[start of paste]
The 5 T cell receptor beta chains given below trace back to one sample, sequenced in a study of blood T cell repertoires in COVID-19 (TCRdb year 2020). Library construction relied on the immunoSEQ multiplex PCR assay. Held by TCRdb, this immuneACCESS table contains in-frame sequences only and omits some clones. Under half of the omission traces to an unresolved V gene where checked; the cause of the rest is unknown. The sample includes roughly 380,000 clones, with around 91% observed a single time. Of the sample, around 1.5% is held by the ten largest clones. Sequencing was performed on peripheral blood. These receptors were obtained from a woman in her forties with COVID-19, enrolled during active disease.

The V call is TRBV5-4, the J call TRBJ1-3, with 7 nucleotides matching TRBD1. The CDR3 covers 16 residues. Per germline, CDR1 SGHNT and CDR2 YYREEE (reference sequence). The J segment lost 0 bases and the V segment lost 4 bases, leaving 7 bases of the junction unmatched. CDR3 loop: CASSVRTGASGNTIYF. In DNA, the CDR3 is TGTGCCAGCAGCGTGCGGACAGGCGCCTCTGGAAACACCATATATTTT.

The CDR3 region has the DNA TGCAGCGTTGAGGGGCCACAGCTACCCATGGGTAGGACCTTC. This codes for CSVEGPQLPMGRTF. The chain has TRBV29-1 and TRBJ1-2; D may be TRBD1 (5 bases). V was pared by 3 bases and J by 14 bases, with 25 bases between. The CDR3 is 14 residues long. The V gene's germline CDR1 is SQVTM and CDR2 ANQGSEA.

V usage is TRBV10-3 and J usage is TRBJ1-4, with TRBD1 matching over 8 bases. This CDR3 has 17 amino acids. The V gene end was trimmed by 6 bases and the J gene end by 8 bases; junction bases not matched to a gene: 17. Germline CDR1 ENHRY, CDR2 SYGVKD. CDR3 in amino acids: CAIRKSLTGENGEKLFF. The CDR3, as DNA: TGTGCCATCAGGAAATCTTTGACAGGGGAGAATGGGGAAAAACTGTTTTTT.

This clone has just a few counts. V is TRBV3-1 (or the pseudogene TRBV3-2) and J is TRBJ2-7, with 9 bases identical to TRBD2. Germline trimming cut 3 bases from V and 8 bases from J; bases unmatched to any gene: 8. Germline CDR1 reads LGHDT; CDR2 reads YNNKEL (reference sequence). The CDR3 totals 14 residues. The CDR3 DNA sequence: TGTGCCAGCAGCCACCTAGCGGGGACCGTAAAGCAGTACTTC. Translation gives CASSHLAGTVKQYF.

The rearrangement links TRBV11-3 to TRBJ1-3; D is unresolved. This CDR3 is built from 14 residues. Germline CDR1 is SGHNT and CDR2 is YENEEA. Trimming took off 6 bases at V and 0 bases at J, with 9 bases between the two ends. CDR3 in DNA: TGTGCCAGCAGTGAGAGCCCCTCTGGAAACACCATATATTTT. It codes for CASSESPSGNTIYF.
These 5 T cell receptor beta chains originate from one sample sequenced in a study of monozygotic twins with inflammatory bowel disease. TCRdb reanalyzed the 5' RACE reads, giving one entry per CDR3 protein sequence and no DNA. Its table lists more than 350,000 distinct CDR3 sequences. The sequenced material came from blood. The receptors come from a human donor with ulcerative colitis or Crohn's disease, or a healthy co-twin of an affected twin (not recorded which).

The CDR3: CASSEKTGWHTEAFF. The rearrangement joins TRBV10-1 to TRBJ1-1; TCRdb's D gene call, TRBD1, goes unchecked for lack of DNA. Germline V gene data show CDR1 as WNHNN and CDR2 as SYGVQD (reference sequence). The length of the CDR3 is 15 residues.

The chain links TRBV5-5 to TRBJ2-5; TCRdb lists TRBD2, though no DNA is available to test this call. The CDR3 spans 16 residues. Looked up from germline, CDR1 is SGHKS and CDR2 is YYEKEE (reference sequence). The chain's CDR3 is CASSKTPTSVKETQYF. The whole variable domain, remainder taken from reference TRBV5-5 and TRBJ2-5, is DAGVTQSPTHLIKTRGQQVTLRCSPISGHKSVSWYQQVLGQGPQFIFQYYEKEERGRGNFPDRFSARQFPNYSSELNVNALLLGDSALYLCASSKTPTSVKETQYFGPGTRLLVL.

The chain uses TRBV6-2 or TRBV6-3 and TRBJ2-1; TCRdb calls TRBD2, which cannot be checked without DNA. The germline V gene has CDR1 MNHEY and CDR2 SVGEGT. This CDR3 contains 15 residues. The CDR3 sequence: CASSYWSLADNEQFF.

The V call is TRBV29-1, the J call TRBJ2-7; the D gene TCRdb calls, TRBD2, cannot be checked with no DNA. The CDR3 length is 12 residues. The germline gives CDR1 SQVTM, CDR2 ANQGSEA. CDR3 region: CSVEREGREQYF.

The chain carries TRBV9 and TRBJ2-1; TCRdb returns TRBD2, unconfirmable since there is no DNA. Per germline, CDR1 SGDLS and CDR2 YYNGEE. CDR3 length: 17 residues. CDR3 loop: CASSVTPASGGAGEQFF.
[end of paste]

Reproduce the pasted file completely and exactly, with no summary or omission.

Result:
The 5 T cell receptor beta chains given below trace back to one sample, sequenced in a study of blood T cell repertoires in COVID-19 (TCRdb year 2020). Library construction relied on the immunoSEQ multiplex PCR assay. Held by TCRdb, this immuneACCESS table contains in-frame sequences only and omits some clones. Under half of the omission traces to an unresolved V gene where checked; the cause of the rest is unknown. The sample includes roughly 380,000 clones, with around 91% observed a single time. Of the sample, around 1.5% is held by the ten largest clones. Sequencing was performed on peripheral blood. These receptors were obtained from a woman in her forties with COVID-19, enrolled during active disease.

The V call is TRBV5-4, the J call TRBJ1-3, with 7 nucleotides matching TRBD1. The CDR3 covers 16 residues. Per germline, CDR1 SGHNT and CDR2 YYREEE (reference sequence). The J segment lost 0 bases and the V segment lost 4 bases, leaving 7 bases of the junction unmatched. CDR3 loop: CASSVRTGASGNTIYF. In DNA, the CDR3 is TGTGCCAGCAGCGTGCGGACAGGCGCCTCTGGAAACACCATATATTTT.

The CDR3 region has the DNA TGCAGCGTTGAGGGGCCACAGCTACCCATGGGTAGGACCTTC. This codes for CSVEGPQLPMGRTF. The chain has TRBV29-1 and TRBJ1-2; D may be TRBD1 (5 bases). V was pared by 3 bases and J by 14 bases, with 25 bases between. The CDR3 is 14 residues long. The V gene's germline CDR1 is SQVTM and CDR2 ANQGSEA.

V usage is TRBV10-3 and J usage is TRBJ1-4, with TRBD1 matching over 8 bases. This CDR3 has 17 amino acids. The V gene end was trimmed by 6 bases and the J gene end by 8 bases; junction bases not matched to a gene: 17. Germline CDR1 ENHRY, CDR2 SYGVKD. CDR3 in amino acids: CAIRKSLTGENGEKLFF. The CDR3, as DNA: TGTGCCATCAGGAAATCTTTGACAGGGGAGAATGGGGAAAAACTGTTTTTT.

This clone has just a few counts. V is TRBV3-1 (or the pseudogene TRBV3-2) and J is TRBJ2-7, with 9 bases identical to TRBD2. Germline trimming cut 3 bases from V and 8 bases from J; bases unmatched to any gene: 8. Germline CDR1 reads LGHDT; CDR2 reads YNNKEL (reference sequence). The CDR3 totals 14 residues. The CDR3 DNA sequence: TGTGCCAGCAGCCACCTAGCGGGGACCGTAAAGCAGTACTTC. Translation gives CASSHLAGTVKQYF.

The rearrangement links TRBV11-3 to TRBJ1-3; D is unresolved. This CDR3 is built from 14 residues. Germline CDR1 is SGHNT and CDR2 is YENEEA. Trimming took off 6 bases at V and 0 bases at J, with 9 bases between the two ends. CDR3 in DNA: TGTGCCAGCAGTGAGAGCCCCTCTGGAAACACCATATATTTT. It codes for CASSESPSGNTIYF.
These 5 T cell receptor beta chains originate from one sample sequenced in a study of monozygotic twins with inflammatory bowel disease. TCRdb reanalyzed the 5' RACE reads, giving one entry per CDR3 protein sequence and no DNA. Its table lists more than 350,000 distinct CDR3 sequences. The sequenced material came from blood. The receptors come from a human donor with ulcerative colitis or Crohn's disease, or a healthy co-twin of an affected twin (not recorded which).

The CDR3: CASSEKTGWHTEAFF. The rearrangement joins TRBV10-1 to TRBJ1-1; TCRdb's D gene call, TRBD1, goes unchecked for lack of DNA. Germline V gene data show CDR1 as WNHNN and CDR2 as SYGVQD (reference sequence). The length of the CDR3 is 15 residues.

The chain links TRBV5-5 to TRBJ2-5; TCRdb lists TRBD2, though no DNA is available to test this call. The CDR3 spans 16 residues. Looked up from germline, CDR1 is SGHKS and CDR2 is YYEKEE (reference sequence). The chain's CDR3 is CASSKTPTSVKETQYF. The whole variable domain, remainder taken from reference TRBV5-5 and TRBJ2-5, is DAGVTQSPTHLIKTRGQQVTLRCSPISGHKSVSWYQQVLGQGPQFIFQYYEKEERGRGNFPDRFSARQFPNYSSELNVNALLLGDSALYLCASSKTPTSVKETQYFGPGTRLLVL.

The chain uses TRBV6-2 or TRBV6-3 and TRBJ2-1; TCRdb calls TRBD2, which cannot be checked without DNA. The germline V gene has CDR1 MNHEY and CDR2 SVGEGT. This CDR3 contains 15 residues. The CDR3 sequence: CASSYWSLADNEQFF.

The V call is TRBV29-1, the J call TRBJ2-7; the D gene TCRdb calls, TRBD2, cannot be checked with no DNA. The CDR3 length is 12 residues. The germline gives CDR1 SQVTM, CDR2 ANQGSEA. CDR3 region: CSVEREGREQYF.

The chain carries TRBV9 and TRBJ2-1; TCRdb returns TRBD2, unconfirmable since there is no DNA. Per germline, CDR1 SGDLS and CDR2 YYNGEE. CDR3 length: 17 residues. CDR3 loop: CASSVTPASGGAGEQFF.